But hear what I’m saying: this isn’t unique to science. We are not defined by our success but by our failure. You’ve heard of Thomas Edison and his 3000 apocryphal tries at making a light bulb, Abraham Lincoln losing elections left and right, having his carriage break down and riding a donkey to his inauguration and uniting a nation, Stephen King running over his 100-times rejected notes for Carrie in a really moody car until it was salvaged by a telekinetic girl who sold it to a now-defunct magazine, Col. Harlan Sanders finally realizing after failing in business 50 times that people might prefer Kentucky Fried Chicken instead of Kentucky Fried Horse. And of course you probably wouldn’t have an iPhone if Steve Jobs hadn’t been fired from Apple 1985. You all have the internet: you know these stories. Try hard, and when you fail – and fail you will – let yourself mope for a night, get up the next morning, take the failure on board and build your successful life.

Sorry for all the half-true stories about failure a minute ago.  Let me make iy up to you by telling you a true story. It’s my favourite success story of all time, though at the time it looked to many like a waste of talent and an objective failure. The story is about the most important scientist of all time. Now, you’ve all heard this debate before, the greatest scientist conversation inevitably converges on the usual suspects, Einstein, Newton, Maxwell, maybe Pauling. But there’s one name that’s never mentioned, who most scientists I know think of as the man who changed the course of science more than any others, with leaps that could not possibly have been predicted. That scientist is Ludwig Boltzmann, the eminent Austrian physicist.

Boltzmann was a practicing physicist at a time when almost no one in physics believed in atoms, you know the particles we know now make up matter. The prevailing and brutally defended conventional wisdom in the middle of the 19th century was that matter was continuous. But Boltzmann believed that atoms comprised matter, and that, especially given that it was a highly unpopular and actually ridiculed idea, would have been enough to get him into the history books. A great achievement. But he went further; he went in front of hostile crowds and said that not only was matter made up of these atoms, but that you could take those atoms and make pretty much exact predictions about the matter they were comprising, not by knowing anything about the individual behavior of these atoms, but by their bulk statistical behavior, or what they were statistically likely to do. Imagine if I came to you and said that if I rolled dice enough times I could predict the dynamics of the stock market – that is how he must have sounded. Except he was talking to an audience that didn’t believe dice existed. But he was right, and all 20th century science flowed directly out of his courageous decision to stand in the face of much ridicule and rejection and say these things.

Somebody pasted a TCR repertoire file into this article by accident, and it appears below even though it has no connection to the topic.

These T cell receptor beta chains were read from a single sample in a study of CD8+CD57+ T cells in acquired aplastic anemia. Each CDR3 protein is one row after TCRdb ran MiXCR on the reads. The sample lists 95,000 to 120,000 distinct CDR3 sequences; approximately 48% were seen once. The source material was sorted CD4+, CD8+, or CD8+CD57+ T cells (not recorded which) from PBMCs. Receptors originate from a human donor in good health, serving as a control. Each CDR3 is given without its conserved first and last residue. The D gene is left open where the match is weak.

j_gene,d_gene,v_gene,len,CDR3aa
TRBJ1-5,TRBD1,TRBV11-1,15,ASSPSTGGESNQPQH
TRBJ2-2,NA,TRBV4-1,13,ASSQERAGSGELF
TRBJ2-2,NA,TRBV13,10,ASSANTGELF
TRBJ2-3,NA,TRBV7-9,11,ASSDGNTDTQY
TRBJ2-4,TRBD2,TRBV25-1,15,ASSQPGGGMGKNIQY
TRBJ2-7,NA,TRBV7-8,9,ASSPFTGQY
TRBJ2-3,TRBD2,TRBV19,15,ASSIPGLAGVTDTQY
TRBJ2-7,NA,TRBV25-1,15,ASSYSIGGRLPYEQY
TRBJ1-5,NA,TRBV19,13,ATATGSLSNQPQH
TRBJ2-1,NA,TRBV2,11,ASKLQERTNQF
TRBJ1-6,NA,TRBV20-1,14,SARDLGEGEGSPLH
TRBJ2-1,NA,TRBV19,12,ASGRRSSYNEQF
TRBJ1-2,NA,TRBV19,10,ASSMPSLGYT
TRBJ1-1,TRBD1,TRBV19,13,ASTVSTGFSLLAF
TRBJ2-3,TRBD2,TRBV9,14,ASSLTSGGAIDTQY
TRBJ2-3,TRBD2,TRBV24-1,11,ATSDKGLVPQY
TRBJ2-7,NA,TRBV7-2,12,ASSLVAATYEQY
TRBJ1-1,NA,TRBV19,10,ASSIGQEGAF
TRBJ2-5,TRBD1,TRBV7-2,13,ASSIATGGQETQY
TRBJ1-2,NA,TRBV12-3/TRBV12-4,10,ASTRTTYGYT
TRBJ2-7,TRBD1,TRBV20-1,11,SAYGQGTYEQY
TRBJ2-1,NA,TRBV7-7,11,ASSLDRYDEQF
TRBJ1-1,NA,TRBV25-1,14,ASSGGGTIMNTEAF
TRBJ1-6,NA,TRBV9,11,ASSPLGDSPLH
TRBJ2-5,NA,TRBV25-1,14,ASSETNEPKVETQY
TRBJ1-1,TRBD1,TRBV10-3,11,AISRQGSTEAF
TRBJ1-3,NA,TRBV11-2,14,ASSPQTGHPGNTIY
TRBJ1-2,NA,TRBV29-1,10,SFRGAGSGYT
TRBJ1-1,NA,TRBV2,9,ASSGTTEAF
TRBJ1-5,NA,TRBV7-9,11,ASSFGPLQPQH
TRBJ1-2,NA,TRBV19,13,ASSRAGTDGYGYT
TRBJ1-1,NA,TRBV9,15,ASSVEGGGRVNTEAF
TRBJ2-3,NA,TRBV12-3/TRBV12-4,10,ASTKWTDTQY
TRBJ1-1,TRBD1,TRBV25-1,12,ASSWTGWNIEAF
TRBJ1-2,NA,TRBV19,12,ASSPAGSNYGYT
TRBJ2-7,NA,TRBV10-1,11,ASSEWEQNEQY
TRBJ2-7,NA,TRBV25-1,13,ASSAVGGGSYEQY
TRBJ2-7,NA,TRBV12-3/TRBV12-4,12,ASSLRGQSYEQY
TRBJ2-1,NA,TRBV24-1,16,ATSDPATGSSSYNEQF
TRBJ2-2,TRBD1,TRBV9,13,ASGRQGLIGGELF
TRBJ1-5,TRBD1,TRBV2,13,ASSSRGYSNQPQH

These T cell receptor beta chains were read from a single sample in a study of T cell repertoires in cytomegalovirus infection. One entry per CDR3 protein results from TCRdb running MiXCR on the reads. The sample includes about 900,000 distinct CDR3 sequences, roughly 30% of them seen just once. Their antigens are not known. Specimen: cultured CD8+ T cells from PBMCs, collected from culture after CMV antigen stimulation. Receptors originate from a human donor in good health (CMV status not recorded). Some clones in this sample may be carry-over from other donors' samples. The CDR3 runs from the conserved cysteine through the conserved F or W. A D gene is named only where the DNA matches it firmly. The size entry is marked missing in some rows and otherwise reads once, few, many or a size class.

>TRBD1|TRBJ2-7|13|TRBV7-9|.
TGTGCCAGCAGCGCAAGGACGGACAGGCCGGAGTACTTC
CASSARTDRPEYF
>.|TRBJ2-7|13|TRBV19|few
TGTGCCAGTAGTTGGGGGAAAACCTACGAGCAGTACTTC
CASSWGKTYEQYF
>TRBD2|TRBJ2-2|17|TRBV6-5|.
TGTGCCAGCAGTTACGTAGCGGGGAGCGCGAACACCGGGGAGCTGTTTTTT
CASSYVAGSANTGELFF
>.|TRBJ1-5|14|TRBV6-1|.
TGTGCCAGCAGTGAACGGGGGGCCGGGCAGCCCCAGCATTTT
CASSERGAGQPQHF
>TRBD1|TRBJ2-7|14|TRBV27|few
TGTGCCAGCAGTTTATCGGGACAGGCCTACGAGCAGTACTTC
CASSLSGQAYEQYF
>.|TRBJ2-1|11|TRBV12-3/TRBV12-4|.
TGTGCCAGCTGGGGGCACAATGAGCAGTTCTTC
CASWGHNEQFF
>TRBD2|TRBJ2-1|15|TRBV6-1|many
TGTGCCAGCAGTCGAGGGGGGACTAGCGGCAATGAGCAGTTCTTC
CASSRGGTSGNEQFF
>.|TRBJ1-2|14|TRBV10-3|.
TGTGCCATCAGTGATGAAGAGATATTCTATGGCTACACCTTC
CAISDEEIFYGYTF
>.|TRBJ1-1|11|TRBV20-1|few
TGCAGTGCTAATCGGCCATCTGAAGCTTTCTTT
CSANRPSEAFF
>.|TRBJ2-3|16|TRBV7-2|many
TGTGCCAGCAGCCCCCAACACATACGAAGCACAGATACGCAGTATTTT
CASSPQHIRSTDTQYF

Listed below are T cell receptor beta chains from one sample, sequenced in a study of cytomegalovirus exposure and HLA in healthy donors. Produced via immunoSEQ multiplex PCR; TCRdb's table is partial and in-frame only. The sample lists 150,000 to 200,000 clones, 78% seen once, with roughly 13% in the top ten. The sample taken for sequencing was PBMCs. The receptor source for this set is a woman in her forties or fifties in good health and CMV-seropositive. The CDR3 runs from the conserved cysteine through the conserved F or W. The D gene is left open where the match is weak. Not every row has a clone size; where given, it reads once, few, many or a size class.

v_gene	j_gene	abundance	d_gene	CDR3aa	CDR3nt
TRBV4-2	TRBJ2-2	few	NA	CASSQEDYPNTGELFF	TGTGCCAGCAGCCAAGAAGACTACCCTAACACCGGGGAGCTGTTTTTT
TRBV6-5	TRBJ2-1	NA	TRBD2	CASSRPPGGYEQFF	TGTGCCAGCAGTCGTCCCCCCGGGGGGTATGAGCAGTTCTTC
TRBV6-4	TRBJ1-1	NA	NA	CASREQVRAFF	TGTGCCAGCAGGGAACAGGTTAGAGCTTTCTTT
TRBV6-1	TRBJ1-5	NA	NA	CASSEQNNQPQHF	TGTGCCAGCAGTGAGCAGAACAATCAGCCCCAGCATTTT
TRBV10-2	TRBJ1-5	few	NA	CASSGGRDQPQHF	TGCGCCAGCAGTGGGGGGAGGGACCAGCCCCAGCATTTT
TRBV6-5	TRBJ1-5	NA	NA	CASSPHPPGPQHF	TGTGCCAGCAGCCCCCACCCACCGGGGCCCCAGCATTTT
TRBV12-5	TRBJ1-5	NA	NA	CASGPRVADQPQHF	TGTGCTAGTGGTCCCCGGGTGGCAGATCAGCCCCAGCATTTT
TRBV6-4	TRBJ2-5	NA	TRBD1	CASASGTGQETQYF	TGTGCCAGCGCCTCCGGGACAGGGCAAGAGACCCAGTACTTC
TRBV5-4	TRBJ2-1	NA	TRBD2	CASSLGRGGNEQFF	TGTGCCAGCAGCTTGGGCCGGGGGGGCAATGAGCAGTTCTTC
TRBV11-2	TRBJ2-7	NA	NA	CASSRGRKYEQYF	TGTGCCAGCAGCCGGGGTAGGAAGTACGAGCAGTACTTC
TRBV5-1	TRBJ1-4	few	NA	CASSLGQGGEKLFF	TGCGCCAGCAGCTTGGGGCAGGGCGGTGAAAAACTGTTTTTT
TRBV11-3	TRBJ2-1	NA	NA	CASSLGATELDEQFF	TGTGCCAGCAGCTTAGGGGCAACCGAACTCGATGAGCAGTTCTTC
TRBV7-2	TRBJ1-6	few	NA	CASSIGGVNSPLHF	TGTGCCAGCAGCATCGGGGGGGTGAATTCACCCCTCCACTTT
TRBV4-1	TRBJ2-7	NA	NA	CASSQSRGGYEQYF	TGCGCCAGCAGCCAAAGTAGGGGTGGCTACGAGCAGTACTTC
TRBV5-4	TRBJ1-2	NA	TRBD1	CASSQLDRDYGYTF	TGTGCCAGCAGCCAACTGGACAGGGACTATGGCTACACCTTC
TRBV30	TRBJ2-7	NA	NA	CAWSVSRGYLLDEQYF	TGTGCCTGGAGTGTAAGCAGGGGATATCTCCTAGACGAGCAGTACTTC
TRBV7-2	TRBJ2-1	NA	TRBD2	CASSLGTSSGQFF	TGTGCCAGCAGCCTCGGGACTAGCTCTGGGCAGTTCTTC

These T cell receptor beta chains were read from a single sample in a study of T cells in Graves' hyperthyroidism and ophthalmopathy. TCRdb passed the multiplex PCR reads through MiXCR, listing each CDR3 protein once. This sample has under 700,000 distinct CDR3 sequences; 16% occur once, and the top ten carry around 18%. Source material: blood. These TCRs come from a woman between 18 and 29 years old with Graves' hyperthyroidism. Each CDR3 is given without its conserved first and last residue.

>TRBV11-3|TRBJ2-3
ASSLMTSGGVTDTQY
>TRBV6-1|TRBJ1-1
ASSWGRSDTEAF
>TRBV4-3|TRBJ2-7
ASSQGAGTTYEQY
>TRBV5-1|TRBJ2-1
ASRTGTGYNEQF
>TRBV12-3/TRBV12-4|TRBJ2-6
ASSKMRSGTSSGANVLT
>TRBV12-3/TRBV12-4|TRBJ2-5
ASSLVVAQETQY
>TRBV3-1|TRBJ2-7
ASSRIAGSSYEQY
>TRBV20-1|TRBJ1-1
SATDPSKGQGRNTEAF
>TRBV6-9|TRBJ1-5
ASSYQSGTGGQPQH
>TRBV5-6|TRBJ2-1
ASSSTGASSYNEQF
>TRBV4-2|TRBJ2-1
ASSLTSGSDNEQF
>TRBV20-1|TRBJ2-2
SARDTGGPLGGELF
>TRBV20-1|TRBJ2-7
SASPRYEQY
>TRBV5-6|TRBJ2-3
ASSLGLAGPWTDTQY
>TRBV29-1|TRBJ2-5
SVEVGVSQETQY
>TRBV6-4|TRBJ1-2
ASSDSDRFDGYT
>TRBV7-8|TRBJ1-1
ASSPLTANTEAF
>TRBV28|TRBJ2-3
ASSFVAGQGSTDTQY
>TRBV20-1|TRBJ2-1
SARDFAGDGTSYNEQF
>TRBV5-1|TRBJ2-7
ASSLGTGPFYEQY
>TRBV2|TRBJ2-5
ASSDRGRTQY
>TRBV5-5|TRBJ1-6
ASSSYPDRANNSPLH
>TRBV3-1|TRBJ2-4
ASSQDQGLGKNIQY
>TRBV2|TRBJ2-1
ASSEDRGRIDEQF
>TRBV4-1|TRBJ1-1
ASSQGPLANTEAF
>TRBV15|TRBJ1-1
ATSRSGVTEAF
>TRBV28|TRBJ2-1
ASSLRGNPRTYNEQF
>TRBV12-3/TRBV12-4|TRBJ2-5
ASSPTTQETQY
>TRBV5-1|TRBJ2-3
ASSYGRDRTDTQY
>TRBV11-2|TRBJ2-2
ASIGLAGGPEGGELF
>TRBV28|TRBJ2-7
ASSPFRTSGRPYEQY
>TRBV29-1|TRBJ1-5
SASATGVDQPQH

The reason I tell you that story is to illustrate that all this has as much to do with courage of your convictions as it does embracing failure, but I believe that ultimately these things are one and the same. In other words, things that look like a hard-earned failure have a funny way of mixing with history and changing the world. So here comes the selfish reason I’ve been telling you all this. It is essential to embrace failure and risk, but our society is becoming increasingly squeamish about it. Our committee-addled world is constantly urging us towards the mean. I can tell you about research councils, and probably others out here can tell you about projects killed off or venture capitalists pulling out on promising small businesses. It’s an obsession with immediate gratification when the long view is always a more appropriate way to evaluate success.

But the current reality doesn’t change the fact that embracing failure is the right way to do it, and it’s always been that way: it is an essential aspect of being human. It’s important on two levels. One obvious way is that we don’t have the capability of imagining the really big ideas without significant previous input. But the second more subtle reason it’s essential is because the person embracing the risk, the smart talented person who is failing despite working hard, will take on board the lessons of the failure and be an order of magnitude more likely to succeed in the next project. This is true of relationships as well as projects – it’s true of everything in life. We are simply not a creature that makes progress through success – we make it through failure. And, selfishly, I hope the next leaders of the world understand that better than the current ones.

So, again congratulations on your success.  I will end by expressing my sincere hope that you all leave here today and go boldly out into the world, and fail spectacularly.